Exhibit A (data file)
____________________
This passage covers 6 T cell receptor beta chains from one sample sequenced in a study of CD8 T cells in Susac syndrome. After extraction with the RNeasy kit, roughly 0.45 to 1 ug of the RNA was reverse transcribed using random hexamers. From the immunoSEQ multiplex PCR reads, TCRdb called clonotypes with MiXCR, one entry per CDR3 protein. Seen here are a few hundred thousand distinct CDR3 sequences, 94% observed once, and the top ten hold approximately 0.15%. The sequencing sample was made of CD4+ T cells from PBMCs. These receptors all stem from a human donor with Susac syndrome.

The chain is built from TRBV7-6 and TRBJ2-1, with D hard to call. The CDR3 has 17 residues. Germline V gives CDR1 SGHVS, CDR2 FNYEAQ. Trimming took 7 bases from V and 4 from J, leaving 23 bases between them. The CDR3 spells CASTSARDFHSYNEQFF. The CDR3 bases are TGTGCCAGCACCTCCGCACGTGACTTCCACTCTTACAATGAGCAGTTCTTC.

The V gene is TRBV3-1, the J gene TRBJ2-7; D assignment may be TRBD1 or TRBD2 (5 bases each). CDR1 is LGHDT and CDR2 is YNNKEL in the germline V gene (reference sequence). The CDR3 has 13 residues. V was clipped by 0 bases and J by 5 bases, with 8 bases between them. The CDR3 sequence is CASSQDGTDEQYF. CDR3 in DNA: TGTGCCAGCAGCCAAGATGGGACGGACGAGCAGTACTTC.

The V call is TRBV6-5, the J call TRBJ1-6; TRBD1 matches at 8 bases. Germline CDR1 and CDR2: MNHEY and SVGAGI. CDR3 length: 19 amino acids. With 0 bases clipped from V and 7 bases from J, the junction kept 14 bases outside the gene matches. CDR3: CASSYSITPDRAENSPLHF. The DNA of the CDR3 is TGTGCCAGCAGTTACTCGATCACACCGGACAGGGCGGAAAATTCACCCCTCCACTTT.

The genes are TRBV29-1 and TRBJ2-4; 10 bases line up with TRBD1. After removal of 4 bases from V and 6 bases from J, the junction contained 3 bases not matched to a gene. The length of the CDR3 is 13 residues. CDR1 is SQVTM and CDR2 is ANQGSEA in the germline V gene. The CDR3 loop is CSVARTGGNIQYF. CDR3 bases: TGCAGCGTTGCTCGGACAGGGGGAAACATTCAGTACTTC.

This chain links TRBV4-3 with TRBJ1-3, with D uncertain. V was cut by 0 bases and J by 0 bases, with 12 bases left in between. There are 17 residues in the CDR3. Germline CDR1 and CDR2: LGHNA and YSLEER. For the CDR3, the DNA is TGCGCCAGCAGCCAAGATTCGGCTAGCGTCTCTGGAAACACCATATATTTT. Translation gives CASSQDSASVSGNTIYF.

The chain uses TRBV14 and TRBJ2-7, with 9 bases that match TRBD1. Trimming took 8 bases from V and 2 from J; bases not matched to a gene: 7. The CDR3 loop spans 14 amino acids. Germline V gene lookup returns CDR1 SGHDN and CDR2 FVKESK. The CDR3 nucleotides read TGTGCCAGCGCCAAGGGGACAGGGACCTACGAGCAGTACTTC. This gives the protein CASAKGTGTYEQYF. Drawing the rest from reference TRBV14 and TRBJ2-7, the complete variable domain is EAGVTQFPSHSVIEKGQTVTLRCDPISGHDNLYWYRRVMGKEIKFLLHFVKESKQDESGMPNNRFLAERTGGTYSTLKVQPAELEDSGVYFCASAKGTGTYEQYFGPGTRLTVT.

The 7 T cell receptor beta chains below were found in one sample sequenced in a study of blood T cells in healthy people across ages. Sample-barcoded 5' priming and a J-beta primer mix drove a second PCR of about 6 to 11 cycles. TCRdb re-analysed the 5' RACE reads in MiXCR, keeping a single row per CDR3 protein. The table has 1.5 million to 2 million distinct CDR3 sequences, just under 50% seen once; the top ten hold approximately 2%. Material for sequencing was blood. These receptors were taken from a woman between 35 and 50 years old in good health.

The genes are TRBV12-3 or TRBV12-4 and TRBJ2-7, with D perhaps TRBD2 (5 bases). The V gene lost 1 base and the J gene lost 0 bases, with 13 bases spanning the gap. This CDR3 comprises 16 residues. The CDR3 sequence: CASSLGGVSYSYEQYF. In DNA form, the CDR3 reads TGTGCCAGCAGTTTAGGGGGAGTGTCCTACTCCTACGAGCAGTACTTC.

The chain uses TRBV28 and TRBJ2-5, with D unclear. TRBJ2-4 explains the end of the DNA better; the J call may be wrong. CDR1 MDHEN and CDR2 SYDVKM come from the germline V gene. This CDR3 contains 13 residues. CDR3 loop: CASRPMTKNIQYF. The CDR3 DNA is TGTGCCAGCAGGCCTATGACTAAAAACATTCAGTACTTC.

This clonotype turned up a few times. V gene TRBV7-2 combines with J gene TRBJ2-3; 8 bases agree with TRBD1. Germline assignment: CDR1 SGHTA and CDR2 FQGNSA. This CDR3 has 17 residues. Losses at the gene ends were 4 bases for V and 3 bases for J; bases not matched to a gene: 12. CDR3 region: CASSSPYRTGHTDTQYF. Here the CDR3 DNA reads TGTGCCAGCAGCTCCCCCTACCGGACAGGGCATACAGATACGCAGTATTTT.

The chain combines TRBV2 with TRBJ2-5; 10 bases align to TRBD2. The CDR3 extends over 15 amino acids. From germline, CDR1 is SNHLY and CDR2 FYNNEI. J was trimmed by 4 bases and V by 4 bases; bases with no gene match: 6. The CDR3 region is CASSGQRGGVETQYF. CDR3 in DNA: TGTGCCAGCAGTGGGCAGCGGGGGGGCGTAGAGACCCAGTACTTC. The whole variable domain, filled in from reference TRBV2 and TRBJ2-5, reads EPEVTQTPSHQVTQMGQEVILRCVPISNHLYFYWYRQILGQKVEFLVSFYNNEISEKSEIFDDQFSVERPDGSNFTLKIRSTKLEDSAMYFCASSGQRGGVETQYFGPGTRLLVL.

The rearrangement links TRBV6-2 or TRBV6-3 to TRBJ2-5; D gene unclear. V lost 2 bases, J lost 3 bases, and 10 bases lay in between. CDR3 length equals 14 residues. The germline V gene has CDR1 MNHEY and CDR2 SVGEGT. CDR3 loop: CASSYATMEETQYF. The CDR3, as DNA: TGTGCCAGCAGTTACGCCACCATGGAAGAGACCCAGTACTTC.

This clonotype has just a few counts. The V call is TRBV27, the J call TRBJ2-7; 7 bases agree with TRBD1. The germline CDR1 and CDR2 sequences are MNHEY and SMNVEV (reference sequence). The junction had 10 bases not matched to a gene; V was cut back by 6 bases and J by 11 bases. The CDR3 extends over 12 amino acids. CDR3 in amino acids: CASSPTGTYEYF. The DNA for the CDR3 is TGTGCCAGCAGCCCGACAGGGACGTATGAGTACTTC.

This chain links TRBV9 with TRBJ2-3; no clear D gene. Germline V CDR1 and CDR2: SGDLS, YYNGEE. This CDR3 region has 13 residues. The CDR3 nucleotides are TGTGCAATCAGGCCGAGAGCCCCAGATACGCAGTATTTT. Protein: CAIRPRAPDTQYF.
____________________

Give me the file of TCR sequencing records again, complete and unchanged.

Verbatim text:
This passage covers 6 T cell receptor beta chains from one sample sequenced in a study of CD8 T cells in Susac syndrome. After extraction with the RNeasy kit, roughly 0.45 to 1 ug of the RNA was reverse transcribed using random hexamers. From the immunoSEQ multiplex PCR reads, TCRdb called clonotypes with MiXCR, one entry per CDR3 protein. Seen here are a few hundred thousand distinct CDR3 sequences, 94% observed once, and the top ten hold approximately 0.15%. The sequencing sample was made of CD4+ T cells from PBMCs. These receptors all stem from a human donor with Susac syndrome.

The chain is built from TRBV7-6 and TRBJ2-1, with D hard to call. The CDR3 has 17 residues. Germline V gives CDR1 SGHVS, CDR2 FNYEAQ. Trimming took 7 bases from V and 4 from J, leaving 23 bases between them. The CDR3 spells CASTSARDFHSYNEQFF. The CDR3 bases are TGTGCCAGCACCTCCGCACGTGACTTCCACTCTTACAATGAGCAGTTCTTC.

The V gene is TRBV3-1, the J gene TRBJ2-7; D assignment may be TRBD1 or TRBD2 (5 bases each). CDR1 is LGHDT and CDR2 is YNNKEL in the germline V gene (reference sequence). The CDR3 has 13 residues. V was clipped by 0 bases and J by 5 bases, with 8 bases between them. The CDR3 sequence is CASSQDGTDEQYF. CDR3 in DNA: TGTGCCAGCAGCCAAGATGGGACGGACGAGCAGTACTTC.

The V call is TRBV6-5, the J call TRBJ1-6; TRBD1 matches at 8 bases. Germline CDR1 and CDR2: MNHEY and SVGAGI. CDR3 length: 19 amino acids. With 0 bases clipped from V and 7 bases from J, the junction kept 14 bases outside the gene matches. CDR3: CASSYSITPDRAENSPLHF. The DNA of the CDR3 is TGTGCCAGCAGTTACTCGATCACACCGGACAGGGCGGAAAATTCACCCCTCCACTTT.

The genes are TRBV29-1 and TRBJ2-4; 10 bases line up with TRBD1. After removal of 4 bases from V and 6 bases from J, the junction contained 3 bases not matched to a gene. The length of the CDR3 is 13 residues. CDR1 is SQVTM and CDR2 is ANQGSEA in the germline V gene. The CDR3 loop is CSVARTGGNIQYF. CDR3 bases: TGCAGCGTTGCTCGGACAGGGGGAAACATTCAGTACTTC.

This chain links TRBV4-3 with TRBJ1-3, with D uncertain. V was cut by 0 bases and J by 0 bases, with 12 bases left in between. There are 17 residues in the CDR3. Germline CDR1 and CDR2: LGHNA and YSLEER. For the CDR3, the DNA is TGCGCCAGCAGCCAAGATTCGGCTAGCGTCTCTGGAAACACCATATATTTT. Translation gives CASSQDSASVSGNTIYF.

The chain uses TRBV14 and TRBJ2-7, with 9 bases that match TRBD1. Trimming took 8 bases from V and 2 from J; bases not matched to a gene: 7. The CDR3 loop spans 14 amino acids. Germline V gene lookup returns CDR1 SGHDN and CDR2 FVKESK. The CDR3 nucleotides read TGTGCCAGCGCCAAGGGGACAGGGACCTACGAGCAGTACTTC. This gives the protein CASAKGTGTYEQYF. Drawing the rest from reference TRBV14 and TRBJ2-7, the complete variable domain is EAGVTQFPSHSVIEKGQTVTLRCDPISGHDNLYWYRRVMGKEIKFLLHFVKESKQDESGMPNNRFLAERTGGTYSTLKVQPAELEDSGVYFCASAKGTGTYEQYFGPGTRLTVT.

The 7 T cell receptor beta chains below were found in one sample sequenced in a study of blood T cells in healthy people across ages. Sample-barcoded 5' priming and a J-beta primer mix drove a second PCR of about 6 to 11 cycles. TCRdb re-analysed the 5' RACE reads in MiXCR, keeping a single row per CDR3 protein. The table has 1.5 million to 2 million distinct CDR3 sequences, just under 50% seen once; the top ten hold approximately 2%. Material for sequencing was blood. These receptors were taken from a woman between 35 and 50 years old in good health.

The genes are TRBV12-3 or TRBV12-4 and TRBJ2-7, with D perhaps TRBD2 (5 bases). The V gene lost 1 base and the J gene lost 0 bases, with 13 bases spanning the gap. This CDR3 comprises 16 residues. The CDR3 sequence: CASSLGGVSYSYEQYF. In DNA form, the CDR3 reads TGTGCCAGCAGTTTAGGGGGAGTGTCCTACTCCTACGAGCAGTACTTC.

The chain uses TRBV28 and TRBJ2-5, with D unclear. TRBJ2-4 explains the end of the DNA better; the J call may be wrong. CDR1 MDHEN and CDR2 SYDVKM come from the germline V gene. This CDR3 contains 13 residues. CDR3 loop: CASRPMTKNIQYF. The CDR3 DNA is TGTGCCAGCAGGCCTATGACTAAAAACATTCAGTACTTC.

This clonotype turned up a few times. V gene TRBV7-2 combines with J gene TRBJ2-3; 8 bases agree with TRBD1. Germline assignment: CDR1 SGHTA and CDR2 FQGNSA. This CDR3 has 17 residues. Losses at the gene ends were 4 bases for V and 3 bases for J; bases not matched to a gene: 12. CDR3 region: CASSSPYRTGHTDTQYF. Here the CDR3 DNA reads TGTGCCAGCAGCTCCCCCTACCGGACAGGGCATACAGATACGCAGTATTTT.

The chain combines TRBV2 with TRBJ2-5; 10 bases align to TRBD2. The CDR3 extends over 15 amino acids. From germline, CDR1 is SNHLY and CDR2 FYNNEI. J was trimmed by 4 bases and V by 4 bases; bases with no gene match: 6. The CDR3 region is CASSGQRGGVETQYF. CDR3 in DNA: TGTGCCAGCAGTGGGCAGCGGGGGGGCGTAGAGACCCAGTACTTC. The whole variable domain, filled in from reference TRBV2 and TRBJ2-5, reads EPEVTQTPSHQVTQMGQEVILRCVPISNHLYFYWYRQILGQKVEFLVSFYNNEISEKSEIFDDQFSVERPDGSNFTLKIRSTKLEDSAMYFCASSGQRGGVETQYFGPGTRLLVL.

The rearrangement links TRBV6-2 or TRBV6-3 to TRBJ2-5; D gene unclear. V lost 2 bases, J lost 3 bases, and 10 bases lay in between. CDR3 length equals 14 residues. The germline V gene has CDR1 MNHEY and CDR2 SVGEGT. CDR3 loop: CASSYATMEETQYF. The CDR3, as DNA: TGTGCCAGCAGTTACGCCACCATGGAAGAGACCCAGTACTTC.

This clonotype has just a few counts. The V call is TRBV27, the J call TRBJ2-7; 7 bases agree with TRBD1. The germline CDR1 and CDR2 sequences are MNHEY and SMNVEV (reference sequence). The junction had 10 bases not matched to a gene; V was cut back by 6 bases and J by 11 bases. The CDR3 extends over 12 amino acids. CDR3 in amino acids: CASSPTGTYEYF. The DNA for the CDR3 is TGTGCCAGCAGCCCGACAGGGACGTATGAGTACTTC.

This chain links TRBV9 with TRBJ2-3; no clear D gene. Germline V CDR1 and CDR2: SGDLS, YYNGEE. This CDR3 region has 13 residues. The CDR3 nucleotides are TGTGCAATCAGGCCGAGAGCCCCAGATACGCAGTATTTT. Protein: CAIRPRAPDTQYF.